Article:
Asian banks hold on to their antediluvian ways
Asian bankers are not used to someone checking over their shoulder. For years, the guiding principle that more lending equalled more profit worked fine. The unwinding of the region's asset boom means attitudes must change.
Too much money was lent to too many. Now, unfamiliar disciplines, such as credit assessment, risk management and, horror of horrors, provisioning, are being forced on those more accustomed to writing blank cheques.
Asian bankers are, of course, not unique in being seduced by the apparent permanency of a property-driven lending boom. The difference is in the numbers.
They have been some of the world's most aggressive lenders, dominating league tables. This was once considered a strength, but painful restructuring looms with changed economic conditions.
Any sustained downturn will inevitably be magnified in banks' profitability. With Thailand, Malaysia and Hong Kong having loan-to-GDP ratios above 130 per cent, they are highly geared plays on national economies.
The story is a common one. Banks operating in a booming economy dominate credit creation. High saving rates and easy foreign funding bolster balance sheets. Loan growth accelerates with little regard for cyclical downturns. Property development dominates with scant attention to concentration risk. Profits boom.
The picture is not uniform, but the regional similarities are striking.
Goldman Sachs identifies structural failures led by government-mandated lending for socio-economic causes. Similarly, uneconomic lending to related parties is common in Malaysia, Thailand and Indonesia.
Vast expansion in the scale and diversity of economic activity has not been reflected in banking practice. Despite the appearance of modernity - Asian banks all offer glitzy derivative products - management remains antediluvian.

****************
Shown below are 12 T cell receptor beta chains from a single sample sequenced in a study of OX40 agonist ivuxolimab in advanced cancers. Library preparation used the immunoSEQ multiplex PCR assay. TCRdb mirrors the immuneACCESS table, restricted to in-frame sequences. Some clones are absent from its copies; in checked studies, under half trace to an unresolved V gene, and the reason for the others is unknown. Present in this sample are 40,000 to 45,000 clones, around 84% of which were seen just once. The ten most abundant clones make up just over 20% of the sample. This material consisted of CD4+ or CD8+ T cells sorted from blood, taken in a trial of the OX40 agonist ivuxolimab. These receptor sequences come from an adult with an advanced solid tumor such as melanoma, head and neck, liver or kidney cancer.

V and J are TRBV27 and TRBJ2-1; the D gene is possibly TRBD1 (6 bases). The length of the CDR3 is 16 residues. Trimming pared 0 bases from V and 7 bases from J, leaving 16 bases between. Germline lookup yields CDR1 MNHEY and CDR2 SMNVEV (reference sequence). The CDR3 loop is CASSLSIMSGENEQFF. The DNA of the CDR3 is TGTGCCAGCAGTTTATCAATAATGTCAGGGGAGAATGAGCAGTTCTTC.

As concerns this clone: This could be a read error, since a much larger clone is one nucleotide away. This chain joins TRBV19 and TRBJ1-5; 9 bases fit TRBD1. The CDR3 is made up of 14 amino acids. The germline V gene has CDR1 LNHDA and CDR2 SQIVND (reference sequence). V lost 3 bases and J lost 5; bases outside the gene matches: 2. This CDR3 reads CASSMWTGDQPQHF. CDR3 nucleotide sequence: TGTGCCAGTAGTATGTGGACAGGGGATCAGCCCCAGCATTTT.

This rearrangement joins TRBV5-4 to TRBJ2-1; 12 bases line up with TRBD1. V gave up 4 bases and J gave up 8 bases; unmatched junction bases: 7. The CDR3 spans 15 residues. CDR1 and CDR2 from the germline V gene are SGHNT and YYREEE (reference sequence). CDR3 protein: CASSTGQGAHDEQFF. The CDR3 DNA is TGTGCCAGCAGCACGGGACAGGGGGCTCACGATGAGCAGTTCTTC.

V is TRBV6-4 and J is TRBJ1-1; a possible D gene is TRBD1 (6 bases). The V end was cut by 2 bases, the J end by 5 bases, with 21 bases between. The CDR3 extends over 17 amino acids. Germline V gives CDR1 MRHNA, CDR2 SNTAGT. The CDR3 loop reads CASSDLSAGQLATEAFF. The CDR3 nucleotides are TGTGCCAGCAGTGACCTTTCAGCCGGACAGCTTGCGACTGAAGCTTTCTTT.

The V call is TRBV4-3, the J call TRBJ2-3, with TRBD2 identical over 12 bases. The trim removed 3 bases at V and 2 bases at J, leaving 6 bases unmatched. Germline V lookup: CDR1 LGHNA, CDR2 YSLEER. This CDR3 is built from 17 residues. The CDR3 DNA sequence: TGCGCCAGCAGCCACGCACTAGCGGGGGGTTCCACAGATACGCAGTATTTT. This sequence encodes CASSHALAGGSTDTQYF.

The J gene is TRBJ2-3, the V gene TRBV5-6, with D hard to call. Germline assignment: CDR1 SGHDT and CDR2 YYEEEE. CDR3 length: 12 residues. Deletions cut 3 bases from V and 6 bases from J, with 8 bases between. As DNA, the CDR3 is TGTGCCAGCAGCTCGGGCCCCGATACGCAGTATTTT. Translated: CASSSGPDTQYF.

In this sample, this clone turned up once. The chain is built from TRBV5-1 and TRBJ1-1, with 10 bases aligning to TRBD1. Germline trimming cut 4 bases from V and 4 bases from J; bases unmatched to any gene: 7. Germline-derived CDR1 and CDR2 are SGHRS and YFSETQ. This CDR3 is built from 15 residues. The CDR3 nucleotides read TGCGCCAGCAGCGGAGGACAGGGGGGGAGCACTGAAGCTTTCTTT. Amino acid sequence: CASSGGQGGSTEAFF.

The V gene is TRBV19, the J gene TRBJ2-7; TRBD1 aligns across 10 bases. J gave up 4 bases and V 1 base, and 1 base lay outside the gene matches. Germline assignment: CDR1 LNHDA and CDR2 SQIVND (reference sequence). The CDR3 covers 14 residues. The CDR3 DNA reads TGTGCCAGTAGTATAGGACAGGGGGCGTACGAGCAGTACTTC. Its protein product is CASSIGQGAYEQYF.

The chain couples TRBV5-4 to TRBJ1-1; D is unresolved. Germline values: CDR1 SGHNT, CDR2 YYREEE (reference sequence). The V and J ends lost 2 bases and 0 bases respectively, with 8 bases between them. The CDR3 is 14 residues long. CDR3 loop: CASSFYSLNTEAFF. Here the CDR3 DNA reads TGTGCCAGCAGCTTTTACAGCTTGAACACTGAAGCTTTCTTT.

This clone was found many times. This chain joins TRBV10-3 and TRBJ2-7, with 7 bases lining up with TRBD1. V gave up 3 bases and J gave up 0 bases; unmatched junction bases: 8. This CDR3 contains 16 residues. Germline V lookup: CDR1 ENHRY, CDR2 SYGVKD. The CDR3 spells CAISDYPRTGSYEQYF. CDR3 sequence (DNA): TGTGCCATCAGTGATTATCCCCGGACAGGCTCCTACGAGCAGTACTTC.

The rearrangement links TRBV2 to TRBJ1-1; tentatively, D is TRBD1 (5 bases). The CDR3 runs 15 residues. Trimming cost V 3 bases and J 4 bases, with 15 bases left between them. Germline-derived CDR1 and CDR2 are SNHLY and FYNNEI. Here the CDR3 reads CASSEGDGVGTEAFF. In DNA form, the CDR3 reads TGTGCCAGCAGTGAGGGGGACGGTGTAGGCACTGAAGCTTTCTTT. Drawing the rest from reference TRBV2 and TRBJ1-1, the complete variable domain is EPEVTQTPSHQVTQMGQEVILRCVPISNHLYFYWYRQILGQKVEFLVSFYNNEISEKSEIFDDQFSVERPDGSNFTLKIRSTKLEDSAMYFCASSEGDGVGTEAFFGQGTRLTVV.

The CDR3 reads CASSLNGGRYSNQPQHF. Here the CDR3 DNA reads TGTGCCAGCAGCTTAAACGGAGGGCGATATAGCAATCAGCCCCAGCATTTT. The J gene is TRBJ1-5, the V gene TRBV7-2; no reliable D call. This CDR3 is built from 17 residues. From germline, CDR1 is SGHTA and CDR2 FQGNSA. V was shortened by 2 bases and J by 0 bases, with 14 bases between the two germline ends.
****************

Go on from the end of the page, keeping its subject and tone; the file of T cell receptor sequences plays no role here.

The length of the preceding expansion and lax regulation have compounded problems. Most importantly rules governing bad debt provision are nebulous with banks able to delay realisation of losses.
With reserve requirements - one of the most powerful tools available to Asian regulators - dramatically reduced in many countries banks face a rising tide of bad debts with very little protective cushion.
That situation has been compounded among finance firms. Across the region the same pattern of non-bank firms aggressively bidding for deposits and chasing high margin - risky - lending has aggravated things. Very often these are unconsolidated vehicles for taking further credit exposure where formal limits have been imposed.
The fallout from the summer financial turbulence will rattle through Asian banking systems for the next year. Higher funding costs, big foreign exchange liabilities and falling property prices will hit profitability.
Banks are in the business of mediating between savers and borrowers. Most are blessed by their depositors' thrifty habits while incipient bond markets hardly threaten their core lending activity. That is a shame for all concerned.
The modern lexicon of banking is dominated by notions of risk. For those with big exposure to financial instruments, the holy grail remains real-time knowledge. Asian banks face perhaps the simplest yet most pernicious risk in their treatment of credit risk.
Setting tough lending criteria is hard in a market where others are undercutting. Then again, how is risk to be accurately measured? Enter bond markets and their clinical disregard for relationships and all that.
Quite simply the aggregate of financial variables that bankers must consider when pricing a loan are too complicated without a little assistance.
Better regulation will mitigate the worst excesses, but the development of capital markets is the only long-term solution to manage and accurately price risk in an advanced economy.
Disintermediation is inevitable, the survival of dodgy banks is not.